The introduction of cocaine as a local anæsthetic, and the more general use of peroxide of hydrogen (H2 O2) in the treatment of dental and oral diseases, are the principal advances made in the medical department of this practice during the year for which this report is made.
The two forms of cocaine which have been most generally used in surgery are the hydrochlorate and the oleate. In operations in the mouth involving the mucous membranes, together with the immediately subjacent tissues, these preparations of the drug have proven so efficient that there is little question as to its value as a local anæsthetic in such cases. But its action upon deeper structures, such as involve the roots of teeth, is so uncertain as to render its practical benefits questionable in the operation of extraction. In the surgical treatment of pockets caused by pyorrhea alveolaris, the anæsthetic effect of this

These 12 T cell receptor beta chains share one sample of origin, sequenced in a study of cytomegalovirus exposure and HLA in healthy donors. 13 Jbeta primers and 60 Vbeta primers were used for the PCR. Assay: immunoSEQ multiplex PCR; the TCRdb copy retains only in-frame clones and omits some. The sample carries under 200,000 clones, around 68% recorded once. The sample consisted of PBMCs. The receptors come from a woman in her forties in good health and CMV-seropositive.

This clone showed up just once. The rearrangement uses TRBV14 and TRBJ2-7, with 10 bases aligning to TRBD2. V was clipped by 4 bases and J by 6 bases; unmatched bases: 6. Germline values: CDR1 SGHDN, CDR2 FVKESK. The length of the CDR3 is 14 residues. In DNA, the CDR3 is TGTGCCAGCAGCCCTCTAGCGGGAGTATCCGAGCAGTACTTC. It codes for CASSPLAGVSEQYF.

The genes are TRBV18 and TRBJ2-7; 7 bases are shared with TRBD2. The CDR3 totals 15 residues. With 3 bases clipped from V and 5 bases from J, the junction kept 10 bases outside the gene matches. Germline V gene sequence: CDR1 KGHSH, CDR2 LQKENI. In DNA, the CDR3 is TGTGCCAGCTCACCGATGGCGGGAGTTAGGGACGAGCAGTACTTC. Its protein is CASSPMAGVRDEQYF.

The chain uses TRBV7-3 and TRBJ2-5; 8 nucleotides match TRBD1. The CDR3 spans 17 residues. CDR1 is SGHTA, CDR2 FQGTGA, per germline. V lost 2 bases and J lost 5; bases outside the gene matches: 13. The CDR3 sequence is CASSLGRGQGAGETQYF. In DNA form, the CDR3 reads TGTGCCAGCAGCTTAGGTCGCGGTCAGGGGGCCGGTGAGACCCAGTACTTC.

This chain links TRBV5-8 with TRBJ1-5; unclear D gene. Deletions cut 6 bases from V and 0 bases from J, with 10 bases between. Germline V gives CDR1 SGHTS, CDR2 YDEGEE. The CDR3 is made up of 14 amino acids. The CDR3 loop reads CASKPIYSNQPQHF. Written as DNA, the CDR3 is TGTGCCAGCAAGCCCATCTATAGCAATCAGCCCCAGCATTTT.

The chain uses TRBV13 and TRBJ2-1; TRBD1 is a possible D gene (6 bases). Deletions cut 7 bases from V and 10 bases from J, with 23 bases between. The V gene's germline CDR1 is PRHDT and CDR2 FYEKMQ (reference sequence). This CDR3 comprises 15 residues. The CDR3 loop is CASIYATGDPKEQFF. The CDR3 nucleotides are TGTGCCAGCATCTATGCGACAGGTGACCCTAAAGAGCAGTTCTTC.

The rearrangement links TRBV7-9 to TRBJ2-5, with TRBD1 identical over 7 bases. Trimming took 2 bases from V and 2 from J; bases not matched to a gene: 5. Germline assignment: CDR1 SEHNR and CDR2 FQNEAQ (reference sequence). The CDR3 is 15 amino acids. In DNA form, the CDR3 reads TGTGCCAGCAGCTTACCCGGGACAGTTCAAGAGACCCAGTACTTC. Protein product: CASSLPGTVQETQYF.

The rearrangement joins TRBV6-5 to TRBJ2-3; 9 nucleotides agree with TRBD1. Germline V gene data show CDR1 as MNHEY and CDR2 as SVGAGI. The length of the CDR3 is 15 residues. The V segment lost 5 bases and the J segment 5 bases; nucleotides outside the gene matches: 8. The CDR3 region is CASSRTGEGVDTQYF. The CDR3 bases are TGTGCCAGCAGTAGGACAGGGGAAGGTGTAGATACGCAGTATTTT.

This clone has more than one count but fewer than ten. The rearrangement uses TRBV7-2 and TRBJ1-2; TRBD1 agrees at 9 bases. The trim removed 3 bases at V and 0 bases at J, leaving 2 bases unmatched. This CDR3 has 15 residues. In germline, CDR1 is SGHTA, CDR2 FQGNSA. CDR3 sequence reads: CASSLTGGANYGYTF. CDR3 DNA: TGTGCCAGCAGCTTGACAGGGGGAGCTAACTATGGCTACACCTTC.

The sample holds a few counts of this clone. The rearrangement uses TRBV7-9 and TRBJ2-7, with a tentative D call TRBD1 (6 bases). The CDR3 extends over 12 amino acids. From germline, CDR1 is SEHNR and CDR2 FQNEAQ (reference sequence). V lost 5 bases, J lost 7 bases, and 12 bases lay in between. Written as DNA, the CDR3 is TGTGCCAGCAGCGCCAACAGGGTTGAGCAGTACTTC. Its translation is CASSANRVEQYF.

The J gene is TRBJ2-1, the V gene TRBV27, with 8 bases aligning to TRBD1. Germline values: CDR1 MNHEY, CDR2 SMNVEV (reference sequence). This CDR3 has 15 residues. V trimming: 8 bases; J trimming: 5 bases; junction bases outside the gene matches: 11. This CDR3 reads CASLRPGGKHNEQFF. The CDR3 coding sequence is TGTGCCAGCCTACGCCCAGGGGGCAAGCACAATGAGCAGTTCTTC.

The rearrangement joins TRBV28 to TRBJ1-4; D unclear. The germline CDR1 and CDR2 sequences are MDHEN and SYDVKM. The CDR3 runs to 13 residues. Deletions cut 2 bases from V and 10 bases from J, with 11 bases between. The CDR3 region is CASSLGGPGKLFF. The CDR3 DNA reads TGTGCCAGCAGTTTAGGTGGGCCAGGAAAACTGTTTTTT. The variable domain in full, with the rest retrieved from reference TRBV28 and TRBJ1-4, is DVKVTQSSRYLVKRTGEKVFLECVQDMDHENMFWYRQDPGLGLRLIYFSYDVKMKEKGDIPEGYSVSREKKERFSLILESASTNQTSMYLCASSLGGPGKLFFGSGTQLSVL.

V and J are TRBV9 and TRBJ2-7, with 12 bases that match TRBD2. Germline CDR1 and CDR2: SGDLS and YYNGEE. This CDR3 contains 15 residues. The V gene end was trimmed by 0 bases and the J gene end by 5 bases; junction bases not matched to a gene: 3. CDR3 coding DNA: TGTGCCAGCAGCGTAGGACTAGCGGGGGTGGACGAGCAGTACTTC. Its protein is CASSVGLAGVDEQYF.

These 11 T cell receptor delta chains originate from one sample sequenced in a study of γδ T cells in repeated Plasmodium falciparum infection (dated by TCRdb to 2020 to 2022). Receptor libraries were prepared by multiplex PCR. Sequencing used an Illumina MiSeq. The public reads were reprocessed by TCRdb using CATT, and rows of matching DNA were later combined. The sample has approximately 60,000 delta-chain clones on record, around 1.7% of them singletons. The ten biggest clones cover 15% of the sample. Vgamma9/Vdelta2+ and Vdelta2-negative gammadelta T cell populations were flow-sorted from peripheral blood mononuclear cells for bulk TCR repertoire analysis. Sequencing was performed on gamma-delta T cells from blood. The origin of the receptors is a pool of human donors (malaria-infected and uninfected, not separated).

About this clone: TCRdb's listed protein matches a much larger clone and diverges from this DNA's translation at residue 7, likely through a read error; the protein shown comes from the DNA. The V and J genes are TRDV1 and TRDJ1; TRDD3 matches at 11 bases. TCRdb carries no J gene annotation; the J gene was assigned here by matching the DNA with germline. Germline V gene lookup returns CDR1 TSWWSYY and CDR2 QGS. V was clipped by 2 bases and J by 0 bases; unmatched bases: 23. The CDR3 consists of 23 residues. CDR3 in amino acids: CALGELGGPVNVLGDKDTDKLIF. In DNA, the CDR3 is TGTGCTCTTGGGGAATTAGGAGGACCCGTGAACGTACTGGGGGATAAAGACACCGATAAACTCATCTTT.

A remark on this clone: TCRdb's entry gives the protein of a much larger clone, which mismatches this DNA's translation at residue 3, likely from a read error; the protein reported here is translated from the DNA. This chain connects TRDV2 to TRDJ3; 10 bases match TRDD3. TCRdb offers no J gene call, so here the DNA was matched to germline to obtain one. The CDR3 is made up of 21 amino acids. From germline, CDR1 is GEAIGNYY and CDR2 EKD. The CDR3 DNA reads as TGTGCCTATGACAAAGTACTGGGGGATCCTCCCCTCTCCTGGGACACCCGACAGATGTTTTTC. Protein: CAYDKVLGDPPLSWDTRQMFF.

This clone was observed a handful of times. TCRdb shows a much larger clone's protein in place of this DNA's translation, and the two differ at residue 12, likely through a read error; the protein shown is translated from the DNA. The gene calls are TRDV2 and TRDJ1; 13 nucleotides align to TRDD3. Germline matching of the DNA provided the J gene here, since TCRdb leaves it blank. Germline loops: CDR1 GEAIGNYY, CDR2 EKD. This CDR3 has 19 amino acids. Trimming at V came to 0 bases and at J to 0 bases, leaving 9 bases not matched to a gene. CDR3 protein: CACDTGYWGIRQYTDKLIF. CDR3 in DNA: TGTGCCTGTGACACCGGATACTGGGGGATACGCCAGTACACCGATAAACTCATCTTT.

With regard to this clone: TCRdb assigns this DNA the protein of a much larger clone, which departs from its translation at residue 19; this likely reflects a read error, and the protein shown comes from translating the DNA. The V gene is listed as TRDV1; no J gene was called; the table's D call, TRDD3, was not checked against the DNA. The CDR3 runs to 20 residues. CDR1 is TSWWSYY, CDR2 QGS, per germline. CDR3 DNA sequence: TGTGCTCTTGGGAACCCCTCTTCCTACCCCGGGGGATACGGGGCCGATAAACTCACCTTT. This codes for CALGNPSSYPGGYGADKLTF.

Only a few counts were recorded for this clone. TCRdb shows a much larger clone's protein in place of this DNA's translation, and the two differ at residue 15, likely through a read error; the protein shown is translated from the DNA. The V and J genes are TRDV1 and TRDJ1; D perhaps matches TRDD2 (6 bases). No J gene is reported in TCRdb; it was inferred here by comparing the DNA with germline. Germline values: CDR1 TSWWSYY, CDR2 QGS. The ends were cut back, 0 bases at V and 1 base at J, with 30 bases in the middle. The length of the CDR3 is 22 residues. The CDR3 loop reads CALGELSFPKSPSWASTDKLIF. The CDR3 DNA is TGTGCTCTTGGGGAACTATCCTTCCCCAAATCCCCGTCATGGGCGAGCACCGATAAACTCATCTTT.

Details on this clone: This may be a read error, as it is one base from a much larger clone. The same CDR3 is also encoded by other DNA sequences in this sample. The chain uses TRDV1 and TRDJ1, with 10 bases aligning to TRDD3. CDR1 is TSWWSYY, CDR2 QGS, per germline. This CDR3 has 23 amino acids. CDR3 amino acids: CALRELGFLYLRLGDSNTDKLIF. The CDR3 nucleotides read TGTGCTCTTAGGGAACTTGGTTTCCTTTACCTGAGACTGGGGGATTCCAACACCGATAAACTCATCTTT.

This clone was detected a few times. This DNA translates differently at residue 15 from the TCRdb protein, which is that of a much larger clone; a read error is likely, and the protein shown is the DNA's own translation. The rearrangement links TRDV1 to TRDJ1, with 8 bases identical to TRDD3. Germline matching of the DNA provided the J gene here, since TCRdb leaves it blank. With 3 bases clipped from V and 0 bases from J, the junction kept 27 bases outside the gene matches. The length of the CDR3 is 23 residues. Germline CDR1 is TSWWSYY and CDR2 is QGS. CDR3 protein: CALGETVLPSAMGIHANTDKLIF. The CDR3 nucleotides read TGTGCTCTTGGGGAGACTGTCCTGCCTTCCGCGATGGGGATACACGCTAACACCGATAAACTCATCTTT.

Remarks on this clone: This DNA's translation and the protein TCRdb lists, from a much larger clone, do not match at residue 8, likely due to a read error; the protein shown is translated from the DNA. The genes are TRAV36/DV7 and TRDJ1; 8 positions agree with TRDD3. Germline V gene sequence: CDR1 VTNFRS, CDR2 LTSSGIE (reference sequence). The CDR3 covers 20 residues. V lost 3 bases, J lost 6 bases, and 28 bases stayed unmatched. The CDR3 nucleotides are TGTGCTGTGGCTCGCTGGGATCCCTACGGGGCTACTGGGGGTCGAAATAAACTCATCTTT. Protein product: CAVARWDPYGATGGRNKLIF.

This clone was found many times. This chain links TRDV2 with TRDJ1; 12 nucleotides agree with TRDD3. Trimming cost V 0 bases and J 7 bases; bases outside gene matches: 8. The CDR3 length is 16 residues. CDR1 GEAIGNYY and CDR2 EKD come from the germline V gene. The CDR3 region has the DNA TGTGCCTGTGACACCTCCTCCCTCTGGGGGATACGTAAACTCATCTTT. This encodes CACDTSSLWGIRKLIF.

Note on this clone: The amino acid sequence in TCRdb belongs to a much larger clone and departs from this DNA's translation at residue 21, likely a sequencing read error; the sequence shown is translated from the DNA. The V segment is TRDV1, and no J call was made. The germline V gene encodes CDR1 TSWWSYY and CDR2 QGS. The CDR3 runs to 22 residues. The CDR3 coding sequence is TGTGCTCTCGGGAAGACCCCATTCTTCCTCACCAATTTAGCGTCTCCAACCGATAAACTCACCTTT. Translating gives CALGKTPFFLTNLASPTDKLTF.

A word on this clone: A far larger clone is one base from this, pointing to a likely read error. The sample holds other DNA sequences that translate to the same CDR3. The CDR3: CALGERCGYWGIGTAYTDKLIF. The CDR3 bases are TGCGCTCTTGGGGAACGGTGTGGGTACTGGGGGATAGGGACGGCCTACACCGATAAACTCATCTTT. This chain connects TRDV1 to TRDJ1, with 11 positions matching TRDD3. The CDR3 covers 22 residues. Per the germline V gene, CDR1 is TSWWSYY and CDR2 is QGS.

ALLPORT WW. ADDRESS IN DENTAL AND ORAL SURGERY. DELIVERED IN GENERAL SESSION AT THE THIRTY-SIXTH ANNUAL MEETING OF THE AMERICAN MEDICAL ASSOCIATION. JAMA. 1885;IV(26):705–706. doi:10.1001/jama.1885.02391010005001a
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